‘It is a Friday lunchtime with 250 covers on the book and there is a backlog of checks that we cannot keep up with. One of the cooks screams at me and throws me four duck breasts and asks me to get them on cooking. I am nervous as I do not know how, so I throw a couple of pans on full blast and add two huge ladles of oil. The oil instantly starts to smoke.

I suddenly recall having seen the duck breast going into a warm pan with no oil, skin-side down, and go back to question the chef. He screams at me to “just cook the f***ing thing” so I panic and throw one breast in first, a flame spurts up and I throw in the second one. The oil splashes up to my neck, chin and face and hot oil covers one-third of my face. I’m rushed to hospital.

I’m out of the kitchen for two weeks and paid for one. The doctor tells me I should take two months. Upon my return to the kitchen, the men are standing around my section reading my recipe book and making jokes. I grab my book back and one of them barks: “Have you got the recipe for the duck?” To which they all crack up laughing.

In the evening, one of the waitresses asks me about my burn and a chef shouts: “Get the f**k away from him, he has Aids, just look at his f***ing face.” Embarrassed, I go back to my station.’

I wanted to prove that I could cope and do my job . . . before I left. That day came when I was finishing a week where I had successfully smashed every service, running a two-man section solo. I had cleared a section to set up an area where I could lay plates to prepare for the slamming we were expecting.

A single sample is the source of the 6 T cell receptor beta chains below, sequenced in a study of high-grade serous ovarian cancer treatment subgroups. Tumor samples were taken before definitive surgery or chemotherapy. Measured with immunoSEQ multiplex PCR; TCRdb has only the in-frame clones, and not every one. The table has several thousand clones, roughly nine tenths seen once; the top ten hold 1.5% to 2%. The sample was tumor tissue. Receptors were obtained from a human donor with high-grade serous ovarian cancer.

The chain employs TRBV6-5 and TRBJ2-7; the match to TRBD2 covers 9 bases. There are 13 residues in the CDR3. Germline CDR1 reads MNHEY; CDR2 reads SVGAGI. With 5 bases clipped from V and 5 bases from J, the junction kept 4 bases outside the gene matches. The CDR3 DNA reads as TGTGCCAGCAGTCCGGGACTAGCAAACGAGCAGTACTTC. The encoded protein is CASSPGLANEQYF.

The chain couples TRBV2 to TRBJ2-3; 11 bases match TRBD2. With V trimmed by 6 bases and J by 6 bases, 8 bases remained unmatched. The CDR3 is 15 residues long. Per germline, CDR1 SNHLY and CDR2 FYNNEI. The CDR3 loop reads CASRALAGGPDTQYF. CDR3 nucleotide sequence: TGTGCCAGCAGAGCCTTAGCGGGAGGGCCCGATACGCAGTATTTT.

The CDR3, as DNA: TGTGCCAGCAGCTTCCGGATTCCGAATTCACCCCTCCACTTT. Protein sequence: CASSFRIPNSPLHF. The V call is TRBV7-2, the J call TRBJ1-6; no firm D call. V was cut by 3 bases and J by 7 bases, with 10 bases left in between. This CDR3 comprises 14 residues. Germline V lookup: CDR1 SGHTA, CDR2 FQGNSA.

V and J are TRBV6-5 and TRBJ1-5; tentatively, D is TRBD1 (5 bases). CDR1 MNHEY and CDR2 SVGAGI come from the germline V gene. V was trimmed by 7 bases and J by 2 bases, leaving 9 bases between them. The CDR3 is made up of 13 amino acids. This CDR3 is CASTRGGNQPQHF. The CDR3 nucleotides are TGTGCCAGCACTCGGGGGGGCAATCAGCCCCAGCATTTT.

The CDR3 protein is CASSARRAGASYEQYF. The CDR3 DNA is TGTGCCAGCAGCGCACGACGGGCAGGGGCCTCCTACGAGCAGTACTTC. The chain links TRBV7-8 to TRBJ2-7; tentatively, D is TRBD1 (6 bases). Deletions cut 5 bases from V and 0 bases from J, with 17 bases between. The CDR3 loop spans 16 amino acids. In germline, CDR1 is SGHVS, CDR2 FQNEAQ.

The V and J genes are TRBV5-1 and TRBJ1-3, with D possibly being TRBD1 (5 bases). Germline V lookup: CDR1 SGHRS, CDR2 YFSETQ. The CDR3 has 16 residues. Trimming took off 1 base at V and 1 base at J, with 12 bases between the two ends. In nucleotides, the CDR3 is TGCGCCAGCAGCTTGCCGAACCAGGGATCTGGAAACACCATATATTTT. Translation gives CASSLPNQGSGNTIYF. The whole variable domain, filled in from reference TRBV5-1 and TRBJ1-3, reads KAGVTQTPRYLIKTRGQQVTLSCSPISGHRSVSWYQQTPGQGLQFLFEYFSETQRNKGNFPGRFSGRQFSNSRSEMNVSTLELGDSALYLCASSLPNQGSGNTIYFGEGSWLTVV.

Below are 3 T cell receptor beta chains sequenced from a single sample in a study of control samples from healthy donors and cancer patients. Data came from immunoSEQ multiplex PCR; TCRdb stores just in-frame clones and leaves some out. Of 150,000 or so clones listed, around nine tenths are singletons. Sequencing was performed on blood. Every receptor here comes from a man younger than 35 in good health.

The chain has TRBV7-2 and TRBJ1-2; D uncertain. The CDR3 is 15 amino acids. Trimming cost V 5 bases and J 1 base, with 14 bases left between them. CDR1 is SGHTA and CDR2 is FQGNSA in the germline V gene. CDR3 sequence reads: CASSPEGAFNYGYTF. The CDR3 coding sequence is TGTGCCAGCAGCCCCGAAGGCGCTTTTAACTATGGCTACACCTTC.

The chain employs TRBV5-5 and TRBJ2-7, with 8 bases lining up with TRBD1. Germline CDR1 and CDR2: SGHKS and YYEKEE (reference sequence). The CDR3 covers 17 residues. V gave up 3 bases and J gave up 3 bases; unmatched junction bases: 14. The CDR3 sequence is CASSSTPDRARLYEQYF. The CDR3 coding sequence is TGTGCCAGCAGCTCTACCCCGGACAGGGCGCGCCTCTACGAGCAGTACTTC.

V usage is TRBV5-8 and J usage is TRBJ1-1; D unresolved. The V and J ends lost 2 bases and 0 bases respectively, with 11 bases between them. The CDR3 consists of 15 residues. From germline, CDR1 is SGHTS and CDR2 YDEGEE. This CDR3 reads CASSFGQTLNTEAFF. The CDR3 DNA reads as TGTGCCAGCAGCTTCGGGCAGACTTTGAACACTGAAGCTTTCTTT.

A chef grabbed me and asked me: “What the f**k are you doing, you retard, f**k off over there and strain the stocks.” That was it! I had had enough. I had worked incredibly hard and was mirroring what a senior guy had done the week before that helped us get the food out in time. I threw down my apron and told him to strain it himself. I walked down to change and gather my things, and completely broke down.

As I write this, I am fighting back the tears. There is no reason for this kind of behaviour – it didn’t make me a better cook. They couldn’t staff the kitchen and the team all broke apart a few months after, with the head chef walking out.

Thankfully, this is not commonplace, but is does happen. If you asked me to name them, I honesty couldn’t. It’s as though I’ve blocked them out.

My career improved from then on. I worked in better kitchens and worked harder and harder and travelled the world. They did not stop me from sticking with it.

I have set up my own restaurants where there is the most incredible warm and loving atmosphere. The businesses are run with passion and hard work – without fear. There is no bullying and there never will be. Everyone is as important as the next and everyone has a say. Ideas and creativity are embraced. The people I am blessed to work with are not my “staff”, they are my family and they know that.

This article appears in a special Food Month glossy winter food and drink guide. Free with The Irish Times on Friday, November 4th